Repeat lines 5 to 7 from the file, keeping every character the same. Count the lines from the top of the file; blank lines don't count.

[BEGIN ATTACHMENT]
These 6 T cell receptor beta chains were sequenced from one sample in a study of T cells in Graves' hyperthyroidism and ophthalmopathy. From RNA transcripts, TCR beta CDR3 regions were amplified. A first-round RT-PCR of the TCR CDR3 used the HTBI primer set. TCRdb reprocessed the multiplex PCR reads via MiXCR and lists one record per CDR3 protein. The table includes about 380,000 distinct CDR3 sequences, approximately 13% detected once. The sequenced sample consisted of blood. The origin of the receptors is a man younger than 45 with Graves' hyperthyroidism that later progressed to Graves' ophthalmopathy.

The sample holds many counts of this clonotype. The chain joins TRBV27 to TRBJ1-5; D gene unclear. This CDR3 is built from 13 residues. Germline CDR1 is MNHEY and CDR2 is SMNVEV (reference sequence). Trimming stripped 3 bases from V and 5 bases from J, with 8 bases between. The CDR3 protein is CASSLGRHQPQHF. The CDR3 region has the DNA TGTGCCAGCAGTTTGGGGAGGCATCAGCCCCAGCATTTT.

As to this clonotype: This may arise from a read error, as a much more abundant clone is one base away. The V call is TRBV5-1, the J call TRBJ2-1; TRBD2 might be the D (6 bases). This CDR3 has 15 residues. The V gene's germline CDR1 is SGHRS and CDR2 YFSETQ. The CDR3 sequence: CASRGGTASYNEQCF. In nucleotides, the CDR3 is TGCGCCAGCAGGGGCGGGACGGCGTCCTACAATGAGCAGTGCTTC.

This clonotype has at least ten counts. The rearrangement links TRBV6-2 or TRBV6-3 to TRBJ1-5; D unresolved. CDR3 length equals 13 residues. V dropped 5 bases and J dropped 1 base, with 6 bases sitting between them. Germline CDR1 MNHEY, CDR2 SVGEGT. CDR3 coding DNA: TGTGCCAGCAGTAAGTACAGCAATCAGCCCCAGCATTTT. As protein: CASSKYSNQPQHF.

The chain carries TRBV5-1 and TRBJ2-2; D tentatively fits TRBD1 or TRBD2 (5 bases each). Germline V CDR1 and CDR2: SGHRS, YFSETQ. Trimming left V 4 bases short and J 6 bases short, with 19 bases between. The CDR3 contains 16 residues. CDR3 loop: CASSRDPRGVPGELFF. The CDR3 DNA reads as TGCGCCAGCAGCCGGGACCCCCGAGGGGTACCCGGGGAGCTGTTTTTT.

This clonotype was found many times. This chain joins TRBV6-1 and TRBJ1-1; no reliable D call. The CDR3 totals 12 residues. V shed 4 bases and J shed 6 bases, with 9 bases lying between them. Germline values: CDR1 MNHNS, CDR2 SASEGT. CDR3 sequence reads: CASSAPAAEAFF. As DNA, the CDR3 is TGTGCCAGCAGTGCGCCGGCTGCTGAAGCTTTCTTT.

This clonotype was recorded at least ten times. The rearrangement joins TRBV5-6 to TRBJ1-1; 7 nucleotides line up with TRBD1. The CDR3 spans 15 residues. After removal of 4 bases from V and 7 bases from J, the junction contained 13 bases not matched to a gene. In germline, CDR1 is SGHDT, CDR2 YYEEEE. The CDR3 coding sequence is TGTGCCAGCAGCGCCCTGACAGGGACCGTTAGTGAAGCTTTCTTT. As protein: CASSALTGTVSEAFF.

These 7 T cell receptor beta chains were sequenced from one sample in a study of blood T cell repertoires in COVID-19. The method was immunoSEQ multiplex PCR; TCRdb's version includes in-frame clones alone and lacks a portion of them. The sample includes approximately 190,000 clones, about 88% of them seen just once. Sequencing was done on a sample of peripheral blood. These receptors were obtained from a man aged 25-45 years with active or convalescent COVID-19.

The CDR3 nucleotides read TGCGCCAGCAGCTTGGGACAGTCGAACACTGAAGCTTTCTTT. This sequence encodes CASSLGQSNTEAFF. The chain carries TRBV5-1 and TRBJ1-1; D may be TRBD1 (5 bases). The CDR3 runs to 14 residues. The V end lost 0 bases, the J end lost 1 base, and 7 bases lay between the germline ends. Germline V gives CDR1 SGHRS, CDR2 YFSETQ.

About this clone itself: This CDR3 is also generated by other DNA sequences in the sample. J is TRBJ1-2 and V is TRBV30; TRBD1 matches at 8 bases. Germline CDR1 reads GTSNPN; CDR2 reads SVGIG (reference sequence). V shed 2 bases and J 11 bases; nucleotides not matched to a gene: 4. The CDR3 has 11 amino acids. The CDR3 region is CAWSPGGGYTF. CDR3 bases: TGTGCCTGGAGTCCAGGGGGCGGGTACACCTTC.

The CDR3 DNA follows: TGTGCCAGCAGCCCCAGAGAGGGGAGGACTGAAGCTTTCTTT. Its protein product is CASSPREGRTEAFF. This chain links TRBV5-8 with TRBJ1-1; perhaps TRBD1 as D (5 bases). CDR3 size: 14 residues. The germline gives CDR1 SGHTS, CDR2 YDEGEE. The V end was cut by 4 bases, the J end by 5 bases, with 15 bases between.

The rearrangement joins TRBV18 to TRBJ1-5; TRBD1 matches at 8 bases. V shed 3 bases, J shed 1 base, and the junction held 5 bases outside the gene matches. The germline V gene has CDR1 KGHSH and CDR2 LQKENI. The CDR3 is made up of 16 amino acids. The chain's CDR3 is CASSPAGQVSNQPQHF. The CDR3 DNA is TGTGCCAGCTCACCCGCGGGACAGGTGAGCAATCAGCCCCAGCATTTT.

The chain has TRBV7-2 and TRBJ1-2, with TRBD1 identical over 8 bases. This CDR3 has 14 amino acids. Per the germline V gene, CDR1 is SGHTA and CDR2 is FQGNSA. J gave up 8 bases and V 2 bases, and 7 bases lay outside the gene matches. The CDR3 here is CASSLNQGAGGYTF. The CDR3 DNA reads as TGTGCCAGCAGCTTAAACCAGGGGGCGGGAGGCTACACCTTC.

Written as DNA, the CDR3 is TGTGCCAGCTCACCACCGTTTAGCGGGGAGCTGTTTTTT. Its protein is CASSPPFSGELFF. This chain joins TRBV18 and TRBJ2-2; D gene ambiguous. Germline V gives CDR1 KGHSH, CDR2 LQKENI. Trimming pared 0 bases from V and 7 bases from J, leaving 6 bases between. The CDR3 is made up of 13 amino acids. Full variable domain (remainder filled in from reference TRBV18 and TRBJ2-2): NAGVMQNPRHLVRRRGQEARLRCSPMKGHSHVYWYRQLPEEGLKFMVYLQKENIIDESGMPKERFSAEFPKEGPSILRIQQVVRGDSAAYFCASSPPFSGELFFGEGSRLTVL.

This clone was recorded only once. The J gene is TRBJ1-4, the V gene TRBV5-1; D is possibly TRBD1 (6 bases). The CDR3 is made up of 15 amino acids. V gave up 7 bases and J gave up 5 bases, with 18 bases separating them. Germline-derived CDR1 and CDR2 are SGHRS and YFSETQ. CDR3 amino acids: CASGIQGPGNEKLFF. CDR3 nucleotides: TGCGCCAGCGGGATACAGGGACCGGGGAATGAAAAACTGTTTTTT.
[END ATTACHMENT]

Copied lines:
The chain carries TRBV5-1 and TRBJ2-2; D tentatively fits TRBD1 or TRBD2 (5 bases each). Germline V CDR1 and CDR2: SGHRS, YFSETQ. Trimming left V 4 bases short and J 6 bases short, with 19 bases between. The CDR3 contains 16 residues. CDR3 loop: CASSRDPRGVPGELFF. The CDR3 DNA reads as TGCGCCAGCAGCCGGGACCCCCGAGGGGTACCCGGGGAGCTGTTTTTT.

This clonotype was found many times. This chain joins TRBV6-1 and TRBJ1-1; no reliable D call. The CDR3 totals 12 residues. V shed 4 bases and J shed 6 bases, with 9 bases lying between them. Germline values: CDR1 MNHNS, CDR2 SASEGT. CDR3 sequence reads: CASSAPAAEAFF. As DNA, the CDR3 is TGTGCCAGCAGTGCGCCGGCTGCTGAAGCTTTCTTT.

This clonotype was recorded at least ten times. The rearrangement joins TRBV5-6 to TRBJ1-1; 7 nucleotides line up with TRBD1. The CDR3 spans 15 residues. After removal of 4 bases from V and 7 bases from J, the junction contained 13 bases not matched to a gene. In germline, CDR1 is SGHDT, CDR2 YYEEEE. The CDR3 coding sequence is TGTGCCAGCAGCGCCCTGACAGGGACCGTTAGTGAAGCTTTCTTT. As protein: CASSALTGTVSEAFF.